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This short essay explores the characteristic use of photographic images in Surrealism between the end of the nineteenth and the beginning of the twentieth centuries. In particular the Surrealists chose functional images with a documentary or informative purpose, decontextualising them in their art in order to raise questions and unsettle the viewer.
The use of these images became a Surrealist gesture in its own right, stimulating the imagination and creating a form of poetry that generates surprise, or the ecstasy so beloved by the Surrealists. This subverts the meaning of the images, lending them added power and connotations that are both artistic and non-artistic.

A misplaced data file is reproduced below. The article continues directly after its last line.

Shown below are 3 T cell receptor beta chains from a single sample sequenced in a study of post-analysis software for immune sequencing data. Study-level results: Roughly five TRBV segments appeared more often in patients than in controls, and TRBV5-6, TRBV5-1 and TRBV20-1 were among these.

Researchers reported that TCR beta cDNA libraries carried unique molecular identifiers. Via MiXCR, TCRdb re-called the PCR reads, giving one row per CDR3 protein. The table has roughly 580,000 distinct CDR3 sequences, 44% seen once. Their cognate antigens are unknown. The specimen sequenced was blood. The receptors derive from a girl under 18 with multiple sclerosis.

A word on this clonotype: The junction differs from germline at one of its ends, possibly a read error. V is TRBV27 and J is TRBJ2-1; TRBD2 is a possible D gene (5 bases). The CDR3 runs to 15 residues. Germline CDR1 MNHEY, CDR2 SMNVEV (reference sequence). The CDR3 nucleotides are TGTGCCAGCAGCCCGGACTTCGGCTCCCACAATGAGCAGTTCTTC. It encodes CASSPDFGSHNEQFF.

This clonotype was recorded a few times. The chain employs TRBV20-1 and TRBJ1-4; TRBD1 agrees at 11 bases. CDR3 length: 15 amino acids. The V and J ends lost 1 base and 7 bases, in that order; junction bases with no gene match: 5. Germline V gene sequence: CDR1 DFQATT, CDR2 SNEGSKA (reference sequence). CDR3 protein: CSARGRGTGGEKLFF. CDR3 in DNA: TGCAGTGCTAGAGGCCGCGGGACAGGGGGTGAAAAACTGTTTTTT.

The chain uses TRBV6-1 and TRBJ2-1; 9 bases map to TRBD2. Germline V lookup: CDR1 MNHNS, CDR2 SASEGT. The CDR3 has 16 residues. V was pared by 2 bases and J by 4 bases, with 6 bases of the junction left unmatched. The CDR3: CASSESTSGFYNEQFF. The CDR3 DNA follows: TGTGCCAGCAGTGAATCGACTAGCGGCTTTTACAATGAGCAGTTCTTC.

48 pages, 12 x 18 cm
19 b/w illustrations